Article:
Iran is sending aid ships to blockaded Gaza, state radio said on Monday - a move likely to be considered provocative by Israel which accuses Tehran of arming the Palestinian enclave's Islamist rulers, Hamas.
One ship left port on Sunday and another will depart by Friday, loaded with food, construction material and toys, the report said. "Until the end of (Israel's) Gaza blockade, Iran will continue to ship aid," said an official at Iran's Society for the Defence of the Palestinian Nation.
Iran has sent aid to the coastal territory in the past via Egypt. It was not immediately clear if the latest shipments would do the same, or try to dock in Gaza itself.
In January 2009, an Israeli warship approached an Iranian aid boat heading for the Mediterranean territory and told it to leave the area, 70 km from Gaza. The ship went on to Egypt, which borders Gaza, but was refused permission to unload.
The European Union pressed Israel Monday to lift the blockade of Gaza, deeming it "unacceptable" while the Israeli Cabinet approved an investigation into the deadly raid on a Gaza-bound flotilla in an effort to counter international criticism.
EU members met in Luxembourg to discuss ways Europe could renew its role in helping supervise Gaza's volatile border crossings. Mideast mediator Tony Blair said he hopes Israel will soon ease the three-year-old blockade by allowing commercial goods and reconstruction materials to flow into the Palestinian territory.
Israel has rejected heavy pressure for an international investigation into the May 31 raid on a Gaza-bound international flotilla aimed at busting the blockade. Israeli soldiers killed nine pro-Palestinian activists. Israel claims the United Nations and other global bodies have a long history of bias against Israel. But in consultation with its key U.S. ally, Israel agreed to add two high-ranking foreign observers to try to bolster the credibility of its investigation.
Before the Cabinet voted on the investigation, Prime Minister Benjamin Netanyahu said he was confident the makeup of the commission - to be headed by a retired Supreme Court justice - would blunt international criticism and prove Israel handled the affair responsibly.
"I am convinced that the commission's uncovering of the facts will prove that the goals and actions of the state of Israel and the Israeli military were appropriate defensive actions in accordance with the highest international standards," he said.
The White House has backed Israel's inquiry, calling it "an important step forward."
Iran lodged a protest over the blockade with Egypt, which has a peace agreement with the Jewish state.
Israel has long suspected Iran of supplying weapons to Hamas. Tehran says it only provides moral support to the group.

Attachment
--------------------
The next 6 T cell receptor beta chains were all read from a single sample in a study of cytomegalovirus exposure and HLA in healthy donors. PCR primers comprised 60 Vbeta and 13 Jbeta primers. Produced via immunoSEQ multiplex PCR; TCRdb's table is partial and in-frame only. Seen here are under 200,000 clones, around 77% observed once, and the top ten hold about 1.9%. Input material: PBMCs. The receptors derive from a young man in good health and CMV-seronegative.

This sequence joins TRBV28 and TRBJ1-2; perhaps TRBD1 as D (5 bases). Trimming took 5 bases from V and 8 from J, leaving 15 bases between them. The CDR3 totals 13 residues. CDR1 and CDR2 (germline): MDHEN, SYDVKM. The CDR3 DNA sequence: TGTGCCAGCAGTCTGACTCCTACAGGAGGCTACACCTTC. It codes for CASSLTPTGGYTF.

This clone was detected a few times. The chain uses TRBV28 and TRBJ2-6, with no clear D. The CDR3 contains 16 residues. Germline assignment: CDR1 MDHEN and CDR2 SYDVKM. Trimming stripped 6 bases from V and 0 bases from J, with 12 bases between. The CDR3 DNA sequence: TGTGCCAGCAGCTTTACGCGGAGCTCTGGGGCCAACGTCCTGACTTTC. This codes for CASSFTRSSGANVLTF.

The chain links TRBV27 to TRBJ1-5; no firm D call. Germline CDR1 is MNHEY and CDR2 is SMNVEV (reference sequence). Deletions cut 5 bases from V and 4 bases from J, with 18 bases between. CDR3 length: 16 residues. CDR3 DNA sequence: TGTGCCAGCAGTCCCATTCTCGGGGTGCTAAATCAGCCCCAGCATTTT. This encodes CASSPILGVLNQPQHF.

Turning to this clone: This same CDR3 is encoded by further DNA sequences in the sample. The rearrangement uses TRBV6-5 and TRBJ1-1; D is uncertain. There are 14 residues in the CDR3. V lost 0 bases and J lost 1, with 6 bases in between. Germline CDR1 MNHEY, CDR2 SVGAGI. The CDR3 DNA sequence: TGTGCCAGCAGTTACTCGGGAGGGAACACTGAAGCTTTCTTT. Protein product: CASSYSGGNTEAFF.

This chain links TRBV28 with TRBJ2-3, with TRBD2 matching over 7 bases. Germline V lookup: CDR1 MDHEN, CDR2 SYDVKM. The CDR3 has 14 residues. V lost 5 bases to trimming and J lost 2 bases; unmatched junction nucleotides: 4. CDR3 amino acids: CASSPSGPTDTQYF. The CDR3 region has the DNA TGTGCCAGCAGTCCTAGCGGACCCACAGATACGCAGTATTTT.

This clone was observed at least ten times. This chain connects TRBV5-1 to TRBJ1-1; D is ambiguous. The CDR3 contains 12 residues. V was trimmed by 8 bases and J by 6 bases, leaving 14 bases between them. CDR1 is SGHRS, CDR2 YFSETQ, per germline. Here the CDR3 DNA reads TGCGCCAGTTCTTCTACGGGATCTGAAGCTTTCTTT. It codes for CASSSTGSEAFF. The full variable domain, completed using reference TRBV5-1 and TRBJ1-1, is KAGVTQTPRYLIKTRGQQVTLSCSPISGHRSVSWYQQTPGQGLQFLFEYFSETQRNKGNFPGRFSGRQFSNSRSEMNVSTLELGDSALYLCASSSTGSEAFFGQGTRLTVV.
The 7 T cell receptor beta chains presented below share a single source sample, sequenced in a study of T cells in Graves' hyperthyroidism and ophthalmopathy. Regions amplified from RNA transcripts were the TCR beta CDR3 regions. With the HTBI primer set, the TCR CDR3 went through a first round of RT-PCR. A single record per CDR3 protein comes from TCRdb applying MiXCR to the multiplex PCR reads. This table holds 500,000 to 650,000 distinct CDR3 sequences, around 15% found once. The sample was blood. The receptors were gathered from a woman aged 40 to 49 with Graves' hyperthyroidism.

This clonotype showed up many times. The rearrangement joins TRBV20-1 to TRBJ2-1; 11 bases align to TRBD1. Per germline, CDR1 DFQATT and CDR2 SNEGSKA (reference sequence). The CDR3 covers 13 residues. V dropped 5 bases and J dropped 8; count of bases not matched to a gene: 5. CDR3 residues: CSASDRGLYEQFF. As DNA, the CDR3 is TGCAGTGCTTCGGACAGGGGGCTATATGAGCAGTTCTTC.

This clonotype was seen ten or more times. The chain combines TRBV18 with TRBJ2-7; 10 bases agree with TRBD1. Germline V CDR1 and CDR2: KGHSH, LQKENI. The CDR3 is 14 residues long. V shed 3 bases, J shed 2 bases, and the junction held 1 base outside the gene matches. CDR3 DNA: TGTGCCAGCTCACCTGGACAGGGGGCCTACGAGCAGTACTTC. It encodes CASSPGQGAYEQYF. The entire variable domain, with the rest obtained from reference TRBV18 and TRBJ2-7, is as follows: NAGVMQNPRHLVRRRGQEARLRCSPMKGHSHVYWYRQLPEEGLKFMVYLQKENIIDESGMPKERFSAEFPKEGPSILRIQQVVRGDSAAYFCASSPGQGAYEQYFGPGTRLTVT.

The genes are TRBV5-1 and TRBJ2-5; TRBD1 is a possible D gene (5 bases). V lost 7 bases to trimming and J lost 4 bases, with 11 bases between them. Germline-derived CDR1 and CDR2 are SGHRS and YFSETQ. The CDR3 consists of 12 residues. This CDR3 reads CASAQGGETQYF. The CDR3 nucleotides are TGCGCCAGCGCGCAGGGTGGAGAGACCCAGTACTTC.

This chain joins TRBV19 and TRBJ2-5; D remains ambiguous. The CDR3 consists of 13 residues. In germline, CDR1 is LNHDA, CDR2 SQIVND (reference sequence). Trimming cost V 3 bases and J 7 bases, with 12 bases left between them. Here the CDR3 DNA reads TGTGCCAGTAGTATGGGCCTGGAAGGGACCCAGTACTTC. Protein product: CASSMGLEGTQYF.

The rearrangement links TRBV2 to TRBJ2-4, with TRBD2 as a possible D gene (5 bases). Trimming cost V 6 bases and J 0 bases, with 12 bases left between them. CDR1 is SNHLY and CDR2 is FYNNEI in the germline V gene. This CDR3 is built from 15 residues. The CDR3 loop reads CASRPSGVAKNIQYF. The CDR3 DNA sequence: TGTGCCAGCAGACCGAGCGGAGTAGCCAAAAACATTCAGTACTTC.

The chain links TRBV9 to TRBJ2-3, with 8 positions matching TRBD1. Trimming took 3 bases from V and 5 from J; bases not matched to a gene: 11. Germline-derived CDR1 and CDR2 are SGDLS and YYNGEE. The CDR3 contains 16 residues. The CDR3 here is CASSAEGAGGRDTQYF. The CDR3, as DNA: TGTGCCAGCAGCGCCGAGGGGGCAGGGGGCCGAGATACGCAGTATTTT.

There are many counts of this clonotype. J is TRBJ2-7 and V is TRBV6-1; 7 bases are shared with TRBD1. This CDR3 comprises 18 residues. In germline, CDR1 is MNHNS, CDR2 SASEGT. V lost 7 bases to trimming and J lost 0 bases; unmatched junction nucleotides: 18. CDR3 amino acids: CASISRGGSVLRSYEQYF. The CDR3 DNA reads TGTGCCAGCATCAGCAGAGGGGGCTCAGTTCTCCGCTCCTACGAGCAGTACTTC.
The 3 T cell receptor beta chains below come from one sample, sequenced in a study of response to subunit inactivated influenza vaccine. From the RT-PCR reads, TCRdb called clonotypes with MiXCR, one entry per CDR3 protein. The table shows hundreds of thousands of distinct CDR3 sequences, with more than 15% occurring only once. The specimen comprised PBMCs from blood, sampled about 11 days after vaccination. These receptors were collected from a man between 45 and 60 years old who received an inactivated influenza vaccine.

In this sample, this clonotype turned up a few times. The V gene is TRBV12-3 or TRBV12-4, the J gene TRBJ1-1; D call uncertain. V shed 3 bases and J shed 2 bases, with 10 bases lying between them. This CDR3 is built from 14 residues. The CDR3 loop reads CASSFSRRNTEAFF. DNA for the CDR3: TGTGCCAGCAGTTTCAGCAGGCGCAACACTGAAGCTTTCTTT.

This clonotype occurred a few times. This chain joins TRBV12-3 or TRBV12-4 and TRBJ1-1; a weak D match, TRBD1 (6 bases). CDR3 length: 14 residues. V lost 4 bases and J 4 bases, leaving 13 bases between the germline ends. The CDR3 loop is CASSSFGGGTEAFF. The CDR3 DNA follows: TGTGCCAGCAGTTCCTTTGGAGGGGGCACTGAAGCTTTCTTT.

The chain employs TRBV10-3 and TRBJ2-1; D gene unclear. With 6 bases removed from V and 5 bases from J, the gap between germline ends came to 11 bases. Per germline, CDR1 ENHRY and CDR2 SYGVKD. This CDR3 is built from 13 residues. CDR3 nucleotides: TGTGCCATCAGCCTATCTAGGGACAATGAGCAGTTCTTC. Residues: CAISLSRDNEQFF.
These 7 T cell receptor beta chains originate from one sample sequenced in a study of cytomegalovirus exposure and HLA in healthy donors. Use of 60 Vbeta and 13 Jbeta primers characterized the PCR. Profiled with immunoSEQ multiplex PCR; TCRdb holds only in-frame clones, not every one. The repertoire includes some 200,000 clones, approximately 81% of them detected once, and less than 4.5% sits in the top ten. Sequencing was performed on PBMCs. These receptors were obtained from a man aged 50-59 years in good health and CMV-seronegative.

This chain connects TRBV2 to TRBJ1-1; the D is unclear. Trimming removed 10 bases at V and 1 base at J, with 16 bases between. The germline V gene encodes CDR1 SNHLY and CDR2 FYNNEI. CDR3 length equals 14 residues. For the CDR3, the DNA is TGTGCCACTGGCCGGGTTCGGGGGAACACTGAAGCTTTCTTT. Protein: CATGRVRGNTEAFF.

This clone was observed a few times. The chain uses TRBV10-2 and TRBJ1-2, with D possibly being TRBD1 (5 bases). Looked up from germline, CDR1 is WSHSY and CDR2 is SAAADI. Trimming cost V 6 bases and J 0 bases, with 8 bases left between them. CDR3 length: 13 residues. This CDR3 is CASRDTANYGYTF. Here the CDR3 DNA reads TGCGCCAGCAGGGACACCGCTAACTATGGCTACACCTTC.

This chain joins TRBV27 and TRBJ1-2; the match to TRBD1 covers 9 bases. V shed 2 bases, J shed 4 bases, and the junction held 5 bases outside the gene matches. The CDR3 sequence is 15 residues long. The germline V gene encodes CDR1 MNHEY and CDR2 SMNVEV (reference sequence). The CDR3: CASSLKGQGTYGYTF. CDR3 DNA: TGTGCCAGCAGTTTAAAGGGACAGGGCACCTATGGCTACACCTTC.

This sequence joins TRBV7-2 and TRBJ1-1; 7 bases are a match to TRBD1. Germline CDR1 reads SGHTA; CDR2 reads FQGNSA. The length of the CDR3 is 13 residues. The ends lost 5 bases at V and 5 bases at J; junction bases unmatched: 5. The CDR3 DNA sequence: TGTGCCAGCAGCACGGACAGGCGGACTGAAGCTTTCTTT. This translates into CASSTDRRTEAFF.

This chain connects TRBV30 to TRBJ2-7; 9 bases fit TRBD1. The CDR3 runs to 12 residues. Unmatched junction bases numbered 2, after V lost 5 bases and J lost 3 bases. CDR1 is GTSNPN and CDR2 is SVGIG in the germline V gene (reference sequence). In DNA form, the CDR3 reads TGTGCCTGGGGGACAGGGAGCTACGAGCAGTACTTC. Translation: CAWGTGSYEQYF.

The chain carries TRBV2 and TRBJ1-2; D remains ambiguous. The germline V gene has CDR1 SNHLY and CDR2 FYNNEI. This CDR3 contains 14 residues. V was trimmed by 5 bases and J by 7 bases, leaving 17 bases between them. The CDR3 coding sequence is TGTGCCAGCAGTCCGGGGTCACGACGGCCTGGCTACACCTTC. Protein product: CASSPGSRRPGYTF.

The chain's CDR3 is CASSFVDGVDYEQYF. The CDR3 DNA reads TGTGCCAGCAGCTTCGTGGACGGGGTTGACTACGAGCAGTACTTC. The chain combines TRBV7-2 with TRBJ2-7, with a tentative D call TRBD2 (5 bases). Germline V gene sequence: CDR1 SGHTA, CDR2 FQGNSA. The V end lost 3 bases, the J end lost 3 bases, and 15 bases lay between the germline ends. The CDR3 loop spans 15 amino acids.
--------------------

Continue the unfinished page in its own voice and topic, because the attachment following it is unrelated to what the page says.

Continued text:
The deputy head of Iran's elite Revolutionary Guards played down reports that the Guards would provide a military escort to aid ships heading to Gaza - something which would be sure to escalate tensions in the region.
"Such a thing is not on our agenda," Hossein Salami was quoted as saying by the official IRNA news agency.
The Islamic state has refused to recognize Israel since its 1979 revolution that toppled the U.S.-backed Shah, and some Iranian leaders have called for the demise of the Jewish state.
In another sign of reluctance to risk high-level confrontation with Israel, a delegation of parliamentarians who plan to travel to Gaza will do so via Egypt, rather than on any aid ships headed directly to the enclave.
Alaeddin Boroujerdi, head of parliament's Foreign Policy and National Security committee, said Egyptian authorities were "positive" about the lawmaker's proposed visit, but had yet to issue formal consent.
Up to a quarter of Iran's 291 lawmakers have expressed their wish to go to Gaza, Iranian media reported.
An official of the Iranian Red Crescent Society's youth organization said some 100,000 Iranians had volunteered as potential crew for aid ships, daily newspaper Iran reported.
In the past, similar numbers have registered as potential fighters for any conflict with Israel.
Israel is the most vocal opponent of Iran's nuclear enrichment program, which it fears is aimed at developing atomic bombs - something it sees as a threat to its survival.
Iran says its nuclear program is meant solely to yield electricity or isotopes for medicine and agriculture. It accuses the West of hypocrisy for taking little action against the nuclear arsenal which many believe Israel to have.
With files from Associated PressReport Typo/Error
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